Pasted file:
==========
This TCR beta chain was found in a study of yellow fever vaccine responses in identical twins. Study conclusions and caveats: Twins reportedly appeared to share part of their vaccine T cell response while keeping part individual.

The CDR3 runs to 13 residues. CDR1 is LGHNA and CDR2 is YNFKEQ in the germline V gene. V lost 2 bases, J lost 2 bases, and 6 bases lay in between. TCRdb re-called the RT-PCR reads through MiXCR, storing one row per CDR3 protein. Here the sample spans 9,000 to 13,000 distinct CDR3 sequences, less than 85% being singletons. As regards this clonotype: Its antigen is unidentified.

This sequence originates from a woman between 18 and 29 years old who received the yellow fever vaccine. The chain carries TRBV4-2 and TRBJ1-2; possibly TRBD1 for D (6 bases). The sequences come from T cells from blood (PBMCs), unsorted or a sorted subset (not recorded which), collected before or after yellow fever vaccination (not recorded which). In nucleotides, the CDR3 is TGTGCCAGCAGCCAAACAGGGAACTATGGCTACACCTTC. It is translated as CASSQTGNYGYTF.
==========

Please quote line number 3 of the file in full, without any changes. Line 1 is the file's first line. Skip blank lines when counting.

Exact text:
This sequence originates from a woman between 18 and 29 years old who received the yellow fever vaccine. The chain carries TRBV4-2 and TRBJ1-2; possibly TRBD1 for D (6 bases). The sequences come from T cells from blood (PBMCs), unsorted or a sorted subset (not recorded which), collected before or after yellow fever vaccination (not recorded which). In nucleotides, the CDR3 is TGTGCCAGCAGCCAAACAGGGAACTATGGCTACACCTTC. It is translated as CASSQTGNYGYTF.